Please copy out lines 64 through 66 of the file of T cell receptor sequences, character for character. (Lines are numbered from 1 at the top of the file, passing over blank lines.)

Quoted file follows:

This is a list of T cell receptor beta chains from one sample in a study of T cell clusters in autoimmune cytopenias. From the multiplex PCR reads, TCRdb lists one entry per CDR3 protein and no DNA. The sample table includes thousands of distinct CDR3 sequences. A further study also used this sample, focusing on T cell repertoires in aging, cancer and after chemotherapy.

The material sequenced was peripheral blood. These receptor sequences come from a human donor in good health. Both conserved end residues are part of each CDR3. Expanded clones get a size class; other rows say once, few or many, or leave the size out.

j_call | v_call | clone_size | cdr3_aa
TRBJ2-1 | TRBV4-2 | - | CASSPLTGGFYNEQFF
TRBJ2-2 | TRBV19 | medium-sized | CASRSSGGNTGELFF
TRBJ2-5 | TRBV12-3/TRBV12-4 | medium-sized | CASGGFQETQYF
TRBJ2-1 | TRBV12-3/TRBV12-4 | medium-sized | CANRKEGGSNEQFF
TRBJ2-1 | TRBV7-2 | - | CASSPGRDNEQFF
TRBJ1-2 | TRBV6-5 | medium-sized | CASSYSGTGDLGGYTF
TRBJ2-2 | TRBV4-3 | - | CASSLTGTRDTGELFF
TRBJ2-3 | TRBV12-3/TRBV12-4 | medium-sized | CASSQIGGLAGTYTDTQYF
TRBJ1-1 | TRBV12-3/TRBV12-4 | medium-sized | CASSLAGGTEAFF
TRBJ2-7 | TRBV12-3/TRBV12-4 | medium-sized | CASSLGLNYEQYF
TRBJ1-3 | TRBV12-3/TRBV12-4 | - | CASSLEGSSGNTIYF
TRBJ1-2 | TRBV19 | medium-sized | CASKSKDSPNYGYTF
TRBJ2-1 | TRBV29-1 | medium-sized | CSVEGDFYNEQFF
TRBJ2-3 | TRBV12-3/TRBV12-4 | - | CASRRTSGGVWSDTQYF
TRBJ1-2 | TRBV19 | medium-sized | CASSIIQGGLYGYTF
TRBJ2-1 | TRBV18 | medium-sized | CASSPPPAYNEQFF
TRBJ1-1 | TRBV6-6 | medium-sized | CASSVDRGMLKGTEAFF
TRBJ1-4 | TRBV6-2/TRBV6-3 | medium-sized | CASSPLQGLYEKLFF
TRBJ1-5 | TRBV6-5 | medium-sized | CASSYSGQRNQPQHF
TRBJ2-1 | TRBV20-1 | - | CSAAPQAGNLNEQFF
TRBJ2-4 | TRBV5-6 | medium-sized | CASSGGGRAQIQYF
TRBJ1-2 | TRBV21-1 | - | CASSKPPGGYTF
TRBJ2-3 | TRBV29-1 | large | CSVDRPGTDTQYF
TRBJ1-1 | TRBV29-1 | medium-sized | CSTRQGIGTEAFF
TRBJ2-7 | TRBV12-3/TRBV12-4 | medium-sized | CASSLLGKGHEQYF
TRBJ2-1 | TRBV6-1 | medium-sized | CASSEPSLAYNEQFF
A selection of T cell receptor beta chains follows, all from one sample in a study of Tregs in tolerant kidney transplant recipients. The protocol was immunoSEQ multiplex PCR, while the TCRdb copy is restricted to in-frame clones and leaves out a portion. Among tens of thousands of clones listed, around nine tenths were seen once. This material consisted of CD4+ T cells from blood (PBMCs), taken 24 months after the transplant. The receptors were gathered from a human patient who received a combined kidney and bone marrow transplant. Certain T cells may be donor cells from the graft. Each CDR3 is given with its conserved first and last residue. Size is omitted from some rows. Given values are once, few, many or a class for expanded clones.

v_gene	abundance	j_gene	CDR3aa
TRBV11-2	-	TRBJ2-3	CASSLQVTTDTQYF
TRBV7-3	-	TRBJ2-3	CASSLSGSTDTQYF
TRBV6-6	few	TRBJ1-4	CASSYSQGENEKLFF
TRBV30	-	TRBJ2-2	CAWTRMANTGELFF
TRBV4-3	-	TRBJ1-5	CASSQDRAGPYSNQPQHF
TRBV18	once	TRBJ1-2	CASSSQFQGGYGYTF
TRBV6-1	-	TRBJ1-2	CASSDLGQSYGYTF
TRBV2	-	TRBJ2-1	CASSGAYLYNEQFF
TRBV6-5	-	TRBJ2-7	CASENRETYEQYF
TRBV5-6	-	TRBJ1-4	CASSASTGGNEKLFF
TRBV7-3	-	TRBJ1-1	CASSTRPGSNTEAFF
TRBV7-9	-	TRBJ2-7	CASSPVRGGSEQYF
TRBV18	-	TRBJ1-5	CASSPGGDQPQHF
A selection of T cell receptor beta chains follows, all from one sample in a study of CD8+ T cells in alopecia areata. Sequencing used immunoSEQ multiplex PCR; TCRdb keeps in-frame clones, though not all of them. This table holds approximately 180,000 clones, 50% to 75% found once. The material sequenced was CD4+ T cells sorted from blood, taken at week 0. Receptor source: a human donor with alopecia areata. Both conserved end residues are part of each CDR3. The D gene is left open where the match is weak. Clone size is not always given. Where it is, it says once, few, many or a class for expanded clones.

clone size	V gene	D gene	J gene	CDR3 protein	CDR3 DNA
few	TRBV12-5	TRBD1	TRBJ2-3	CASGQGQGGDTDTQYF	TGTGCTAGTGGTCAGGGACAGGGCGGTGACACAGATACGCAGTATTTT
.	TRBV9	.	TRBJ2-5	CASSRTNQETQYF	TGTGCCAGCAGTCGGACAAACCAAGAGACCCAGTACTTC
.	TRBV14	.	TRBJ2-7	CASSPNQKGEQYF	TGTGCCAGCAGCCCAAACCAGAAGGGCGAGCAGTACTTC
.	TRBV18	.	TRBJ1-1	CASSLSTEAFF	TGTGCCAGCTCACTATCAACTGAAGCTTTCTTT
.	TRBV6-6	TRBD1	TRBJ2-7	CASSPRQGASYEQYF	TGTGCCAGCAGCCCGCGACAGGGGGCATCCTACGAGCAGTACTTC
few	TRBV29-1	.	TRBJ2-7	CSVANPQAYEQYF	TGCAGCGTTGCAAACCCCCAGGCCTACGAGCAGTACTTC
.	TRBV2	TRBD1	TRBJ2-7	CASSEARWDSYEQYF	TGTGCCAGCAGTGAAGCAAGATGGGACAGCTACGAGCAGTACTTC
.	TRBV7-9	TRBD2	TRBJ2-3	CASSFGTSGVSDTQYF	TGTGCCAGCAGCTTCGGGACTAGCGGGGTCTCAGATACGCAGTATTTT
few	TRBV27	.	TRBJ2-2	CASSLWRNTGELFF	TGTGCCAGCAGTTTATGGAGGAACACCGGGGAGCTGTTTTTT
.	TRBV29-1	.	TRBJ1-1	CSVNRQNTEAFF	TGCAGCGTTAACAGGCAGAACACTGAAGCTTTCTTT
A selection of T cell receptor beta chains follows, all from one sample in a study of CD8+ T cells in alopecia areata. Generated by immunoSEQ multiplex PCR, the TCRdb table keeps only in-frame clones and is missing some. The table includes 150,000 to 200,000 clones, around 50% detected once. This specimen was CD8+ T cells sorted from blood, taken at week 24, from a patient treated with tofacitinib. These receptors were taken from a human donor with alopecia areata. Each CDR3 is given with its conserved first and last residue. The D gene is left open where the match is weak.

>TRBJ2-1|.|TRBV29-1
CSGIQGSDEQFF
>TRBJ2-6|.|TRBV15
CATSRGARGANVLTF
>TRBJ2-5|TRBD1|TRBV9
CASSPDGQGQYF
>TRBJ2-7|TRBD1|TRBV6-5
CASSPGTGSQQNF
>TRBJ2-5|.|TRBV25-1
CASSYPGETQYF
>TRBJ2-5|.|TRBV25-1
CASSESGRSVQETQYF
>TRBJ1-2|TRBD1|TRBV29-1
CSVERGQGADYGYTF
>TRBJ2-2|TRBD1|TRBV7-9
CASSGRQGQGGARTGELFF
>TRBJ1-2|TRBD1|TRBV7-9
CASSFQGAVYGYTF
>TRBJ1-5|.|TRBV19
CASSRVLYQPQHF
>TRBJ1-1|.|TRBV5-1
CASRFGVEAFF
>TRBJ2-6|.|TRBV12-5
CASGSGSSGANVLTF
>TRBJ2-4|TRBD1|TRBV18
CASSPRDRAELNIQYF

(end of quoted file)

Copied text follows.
>TRBJ2-7|TRBD1|TRBV6-5
CASSPGTGSQQNF
>TRBJ2-5|.|TRBV25-1